During a recent speech given at Intellectual Takeout’s Spring Gala, author Charles Murray recalled a conversation he had with his daughter just over 10 years ago, when she was a student at Middlebury College. At that time, Murray asked his daughter if she had been able to determine the political leanings of her professors. His daughter answered in the negative, a fact which surprised Murray, particularly since his daughter was quite astute when it came to picking up political cues.

As almost anyone would recognize, things have changed, and politics are becoming a regular feature of the classroom.

That last fact was addressed over the weekend by Finnegan Schick, a senior majoring in English at Yale University, in an article for Heterodox Academy. According to Schick, the level of partisan politics in the classroom has become all-consuming since the election of Trump – even to the point that normal class topics are being forgotten in the process:

“Universities — once characterized by a detachment from overt partisanship — have become hotbeds of anti-Trump ‘resistance.’ In one sense, then, Trump’s America really is ‘victimizing’ students and faculty, insofar as academics has taken a backseat to politics. The real victim of Trump’s presidency may turn out to be a generation of adults whose liberal arts educations were hijacked by political debate.”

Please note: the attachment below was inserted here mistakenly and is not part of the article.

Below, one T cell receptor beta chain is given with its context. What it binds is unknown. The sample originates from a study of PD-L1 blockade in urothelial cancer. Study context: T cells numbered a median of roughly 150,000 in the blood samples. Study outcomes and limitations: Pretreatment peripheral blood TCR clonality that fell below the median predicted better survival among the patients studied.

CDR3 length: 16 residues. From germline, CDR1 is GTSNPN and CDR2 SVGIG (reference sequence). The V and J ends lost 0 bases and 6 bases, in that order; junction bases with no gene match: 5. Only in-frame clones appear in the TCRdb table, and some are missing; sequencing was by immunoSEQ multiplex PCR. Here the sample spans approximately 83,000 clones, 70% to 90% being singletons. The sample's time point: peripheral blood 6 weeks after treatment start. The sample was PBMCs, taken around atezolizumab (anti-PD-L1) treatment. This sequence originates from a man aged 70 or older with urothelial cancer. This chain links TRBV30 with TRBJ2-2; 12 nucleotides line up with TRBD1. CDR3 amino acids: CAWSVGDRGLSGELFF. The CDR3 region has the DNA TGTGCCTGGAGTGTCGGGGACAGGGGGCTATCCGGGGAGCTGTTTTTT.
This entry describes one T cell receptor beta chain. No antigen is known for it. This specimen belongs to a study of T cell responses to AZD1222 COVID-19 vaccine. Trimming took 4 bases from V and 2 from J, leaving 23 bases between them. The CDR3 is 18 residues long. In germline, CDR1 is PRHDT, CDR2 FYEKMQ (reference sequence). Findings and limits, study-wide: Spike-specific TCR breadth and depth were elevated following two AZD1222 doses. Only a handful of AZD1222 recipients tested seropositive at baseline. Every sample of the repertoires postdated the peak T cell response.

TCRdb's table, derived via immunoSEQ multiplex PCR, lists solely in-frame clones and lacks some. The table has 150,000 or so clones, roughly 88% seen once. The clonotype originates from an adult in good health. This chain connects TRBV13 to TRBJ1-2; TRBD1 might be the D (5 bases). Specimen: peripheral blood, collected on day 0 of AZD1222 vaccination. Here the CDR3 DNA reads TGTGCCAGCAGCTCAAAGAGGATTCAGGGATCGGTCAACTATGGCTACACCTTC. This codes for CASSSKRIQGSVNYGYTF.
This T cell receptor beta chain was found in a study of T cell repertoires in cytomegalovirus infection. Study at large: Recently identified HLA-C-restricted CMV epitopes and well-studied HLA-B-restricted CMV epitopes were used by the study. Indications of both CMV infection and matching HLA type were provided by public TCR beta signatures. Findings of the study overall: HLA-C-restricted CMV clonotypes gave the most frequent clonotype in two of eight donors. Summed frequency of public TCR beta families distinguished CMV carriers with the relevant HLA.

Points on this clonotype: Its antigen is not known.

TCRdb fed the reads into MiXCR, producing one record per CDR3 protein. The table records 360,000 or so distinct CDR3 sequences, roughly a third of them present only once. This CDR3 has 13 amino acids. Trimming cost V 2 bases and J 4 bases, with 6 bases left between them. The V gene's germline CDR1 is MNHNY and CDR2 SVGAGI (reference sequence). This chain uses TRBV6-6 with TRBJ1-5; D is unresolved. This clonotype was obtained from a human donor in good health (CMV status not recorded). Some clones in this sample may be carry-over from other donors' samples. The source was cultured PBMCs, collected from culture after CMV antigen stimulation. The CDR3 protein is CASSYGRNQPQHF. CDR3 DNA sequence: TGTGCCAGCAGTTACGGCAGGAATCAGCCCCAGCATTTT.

Schick goes on to assure readers that his beef with this new trend does not stem from his own political leanings. He, in fact, is a progressive who supported Hillary Clinton in the last election. Yet in spite of this support, Schick recognizes that it’s not helping him grow in knowledge as an English major if every class is fixated on a dislike of Trump:

“Literature is ideally a way of broadening our social imaginations. If authors are only worth reading insofar as they inform modern phenomena, then the entire English canon is of mere antiquarian interest and can be summarily dismissed.

Classrooms need not be purged of politics altogether. That’s neither possible nor desirable. But professors must recognize the line between timeless political insights and rank partisanship. Politics in the classroom can also be a distraction from the syllabi and the space built into the curriculum for contextualizing historic sources with contemporary situations.”

It’s easy to look at this situation and conclude that it’s been caused by the new political era which Trump ushered in. But is there something deeper at work?

In his 1987 book, The Closing of the American Mind, the late University of Chicago professor Allan Bloom noted that college students were not receiving training in the core principles and ideas which have prevailed throughout history. Instead, he explained, they were being indoctrinated into a curriculum which focuses on popular societal trends and provides relatively little substance and depth of thought.  

Is it possible that the highly-politicized university is the outgrowth of such a scenario? Have recent generations been trained to focus so much on relevancy that they can no longer think beyond current trends of race, class, gender, and other politicized issues? And as a result, have we created the political classroom beast which even progressive students are beginning to find tiresome and narrow-minded?